Perfectionists can appreciate, with a certain sense of bitterness, the fruitless toils of Sisyphus. Struggle as they might to be perfect, they just never manage to attain this lofty goal. Working hard most certainly has value, but doing your best is one thing, while trying to be perfect is a whole other mess.
Perfectionism also happens to be the favorite go-to answer for the cliché interview question, “What is your biggest weakness?” Just ask any recruiter. Along with “I’m a total workaholic,” it is by far the most common response. What candidates are trying to convey to a potential employer is, of course, that they are nearly flawless; their only problem is they work so darn hard and try to be perfect in whatever they do. Perfectionism is, indeed, an ”admirable weakness,” but if both recruiters and candidates knew what our research reveals about perfectionism, they would seriously reconsider.
We analyzed the responses of 1,206 people who took the Perfectionism Test, and based on the results, divided the sample into three groups: Extreme Perfectionists, Moderate Perfectionists, and Low Perfectionists. Our study results reveal that while the determined efforts of Extreme and Moderate Perfectionists do pay off in some cases, Low Perfectionists appear to be happier and better adjusted overall. Not only that, but with the exception of academic performance, perfectionists fared much worse than non-perfectionists on all other success indicators.
Here are some highlights from the study:
In terms of academic performance:
- 30% of Extreme Perfectionists had straight A’s in school, 42% had good grades (mix of A’s and B’s), and 28% had average grades.
- 27% of Moderate Perfectionists had straight A’s in school, 44% had good grades (mix of A’s and B’s), and 30% had average grades.
- 21% of Low Perfectionists had straight A’s in school, 39% had good grades (mix of A’s and B’s), and 40% had average grades.
In terms of work performance:
- 43% of Extreme Perfectionists had a good work performance rating, 43% were satisfactory, and 13% were poor.
- 44% of Moderate Perfectionists had a good work performance rating, 47% were satisfactory, and 9% were poor.
- 51% of Low Perfectionists had a good performance rating, 44% were satisfactory, and 5% were poor.
When dealing with set-backs:
- 92% of Extreme Perfectionists are hard on themselves when they fail, compared to 77% of Moderate Perfectionists and 39% of Low Perfectionists.
When reacting to time limits:
- 67% of Extreme Perfectionists have missed a deadline at work because they felt a project wasn’t perfect enough to hand in yet, compared to 53% of Moderate Perfectionists and 46% of Low Perfectionists.
The implication here isn’t that working hard and trying your best is pointless or unhealthy; in many cases, perfectionists will produce better quality projects, but it can come at a cost. The bottom line is that while low perfectionists may not always be the top performers, they don’t fear failure, they learn from but don’t make a big deal of mistakes, and they don’t make being the best their top priority. And as a result, they are happy with themselves and have better self-esteem. So while it’s important that employees strive to do their best in whatever endeavor they take on, moderation is essential. Often times, “good and on time” is better than “perfect but seriously late.” Success should be a pleasant by-product of one’s journey through life – not as a raison d’être.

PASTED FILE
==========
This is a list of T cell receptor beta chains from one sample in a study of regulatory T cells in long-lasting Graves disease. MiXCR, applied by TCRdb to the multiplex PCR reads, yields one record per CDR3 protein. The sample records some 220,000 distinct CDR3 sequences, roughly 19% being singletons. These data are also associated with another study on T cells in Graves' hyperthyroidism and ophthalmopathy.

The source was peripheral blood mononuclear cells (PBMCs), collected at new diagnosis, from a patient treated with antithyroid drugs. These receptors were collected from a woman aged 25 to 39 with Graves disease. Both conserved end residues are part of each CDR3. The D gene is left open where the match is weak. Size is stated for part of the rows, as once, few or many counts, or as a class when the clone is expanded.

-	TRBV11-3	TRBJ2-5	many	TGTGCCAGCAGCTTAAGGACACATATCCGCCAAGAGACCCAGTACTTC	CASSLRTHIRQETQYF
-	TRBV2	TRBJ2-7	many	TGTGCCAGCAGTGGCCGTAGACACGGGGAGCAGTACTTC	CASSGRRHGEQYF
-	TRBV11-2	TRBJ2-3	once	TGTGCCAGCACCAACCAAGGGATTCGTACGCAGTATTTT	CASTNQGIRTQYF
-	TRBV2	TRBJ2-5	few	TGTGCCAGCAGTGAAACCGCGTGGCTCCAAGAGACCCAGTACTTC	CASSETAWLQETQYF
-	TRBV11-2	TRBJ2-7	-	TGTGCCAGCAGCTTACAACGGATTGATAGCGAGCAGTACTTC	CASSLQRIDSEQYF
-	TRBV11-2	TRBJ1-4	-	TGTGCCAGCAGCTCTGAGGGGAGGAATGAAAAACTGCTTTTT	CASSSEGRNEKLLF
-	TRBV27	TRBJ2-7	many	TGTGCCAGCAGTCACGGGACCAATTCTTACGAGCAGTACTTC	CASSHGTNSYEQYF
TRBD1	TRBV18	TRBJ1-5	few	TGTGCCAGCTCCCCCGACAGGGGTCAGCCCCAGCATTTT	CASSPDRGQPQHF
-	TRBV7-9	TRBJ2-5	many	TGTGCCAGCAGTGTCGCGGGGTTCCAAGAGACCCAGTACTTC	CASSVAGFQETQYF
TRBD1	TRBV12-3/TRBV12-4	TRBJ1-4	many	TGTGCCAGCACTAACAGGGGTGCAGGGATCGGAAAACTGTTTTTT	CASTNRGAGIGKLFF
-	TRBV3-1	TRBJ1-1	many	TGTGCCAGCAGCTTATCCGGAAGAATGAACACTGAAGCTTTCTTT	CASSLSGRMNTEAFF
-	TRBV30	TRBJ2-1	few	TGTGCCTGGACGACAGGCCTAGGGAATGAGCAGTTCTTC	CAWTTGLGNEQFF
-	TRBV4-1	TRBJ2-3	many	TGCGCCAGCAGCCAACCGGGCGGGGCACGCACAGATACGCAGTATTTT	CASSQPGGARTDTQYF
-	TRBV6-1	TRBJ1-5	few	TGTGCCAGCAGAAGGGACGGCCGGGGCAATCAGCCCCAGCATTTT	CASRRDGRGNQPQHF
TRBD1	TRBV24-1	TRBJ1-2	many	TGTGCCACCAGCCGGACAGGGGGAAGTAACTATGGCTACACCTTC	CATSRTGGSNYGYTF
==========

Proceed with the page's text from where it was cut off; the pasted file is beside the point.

If you’re struggling with your own issues with perfectionism, or have a tendency to expect perfection from your employees, here are some tips to tame this beast:
- Set realistic goals. If you resolve to stop world hunger in five years and climb Mount Everest, then you'll probably end up disappointed. These goals may sound a little extreme, but the point is that if you set your sights too high, your fall will be harder. You can challenge yourself reasonably, though. Strive to do that extra mile on your daily jog or increase your sales rate by 2%. Even if you don't accomplish everything you set out to do, the fact that you tried is something to be proud of.
- Don't make assumptions. If your boss doesn't compliment your work, don't assume that he or she is dissatisfied with it. Rather than stew in self-doubt, ask: "What did you think of my work on that last assignment?" Remember that the way you interpret reality may not come close to the truth of the situation.
- It's not always black or white. In fact,most of the time, we are dealing with shades of gray.Don't approach a challenge or goal with an "all-or-nothing" attitude (e.g. saying something like "I have to get this promotion or else I'll never be satisfied with my job"). If you only see the outcome as a success or failure, you're already sabotaging yourself. As long as you learn from your mistakes, you automatically turn the outcome into a success.
- Set a good example. "Do as I say not as I do" really doesn't cut it. Rather than make demands of others, why not show them? For example, instead of criticizing an employee for making a mistake, try showing him/her how to avoid it in the future. Remember that the people around you will never be able to meet your standards if you only look for what's missing.
- Think of your image. Imagine being around someone who constantly nitpicks and criticizes every mistake you make. We've all met one person like this and probably didn't enjoy being around them very much. Unless you change your attitude and lower your standards, you may end up alienating others.
- Consider the other person’s self-image. Setting unreasonable standards for others and then judging them harshly when they don't live up to them is downright unfair. It also impacts their self-esteem and can impact their psychological and physical health. Imagine how it makes others feel when you treat them this way.